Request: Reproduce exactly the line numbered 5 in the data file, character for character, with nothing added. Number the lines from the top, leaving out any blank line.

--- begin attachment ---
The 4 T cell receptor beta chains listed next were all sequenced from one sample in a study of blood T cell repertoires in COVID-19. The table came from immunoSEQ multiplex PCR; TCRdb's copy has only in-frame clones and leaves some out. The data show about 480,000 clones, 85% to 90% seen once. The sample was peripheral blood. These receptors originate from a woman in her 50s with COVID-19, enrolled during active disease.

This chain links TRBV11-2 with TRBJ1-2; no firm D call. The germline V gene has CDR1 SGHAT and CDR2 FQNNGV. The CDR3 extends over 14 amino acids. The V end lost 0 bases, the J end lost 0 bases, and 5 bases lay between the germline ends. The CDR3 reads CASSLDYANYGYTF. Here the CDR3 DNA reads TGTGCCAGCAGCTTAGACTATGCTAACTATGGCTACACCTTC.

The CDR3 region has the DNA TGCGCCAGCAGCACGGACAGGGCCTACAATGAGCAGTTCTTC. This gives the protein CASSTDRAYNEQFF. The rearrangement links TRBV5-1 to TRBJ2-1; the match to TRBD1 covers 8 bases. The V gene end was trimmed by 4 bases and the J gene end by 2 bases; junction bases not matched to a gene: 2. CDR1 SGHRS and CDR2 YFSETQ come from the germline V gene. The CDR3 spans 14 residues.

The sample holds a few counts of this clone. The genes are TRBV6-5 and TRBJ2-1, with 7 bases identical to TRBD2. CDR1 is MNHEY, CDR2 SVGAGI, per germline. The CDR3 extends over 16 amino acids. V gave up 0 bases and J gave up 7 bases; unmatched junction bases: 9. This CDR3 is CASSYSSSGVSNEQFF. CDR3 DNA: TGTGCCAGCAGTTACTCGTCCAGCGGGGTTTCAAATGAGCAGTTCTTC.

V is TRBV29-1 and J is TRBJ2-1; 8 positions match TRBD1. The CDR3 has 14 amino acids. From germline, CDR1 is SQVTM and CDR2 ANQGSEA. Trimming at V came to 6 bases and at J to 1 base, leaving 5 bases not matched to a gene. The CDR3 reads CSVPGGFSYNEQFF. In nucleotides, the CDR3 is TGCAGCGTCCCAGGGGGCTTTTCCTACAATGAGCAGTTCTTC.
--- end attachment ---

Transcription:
V is TRBV29-1 and J is TRBJ2-1; 8 positions match TRBD1. The CDR3 has 14 amino acids. From germline, CDR1 is SQVTM and CDR2 ANQGSEA. Trimming at V came to 6 bases and at J to 1 base, leaving 5 bases not matched to a gene. The CDR3 reads CSVPGGFSYNEQFF. In nucleotides, the CDR3 is TGCAGCGTCCCAGGGGGCTTTTCCTACAATGAGCAGTTCTTC.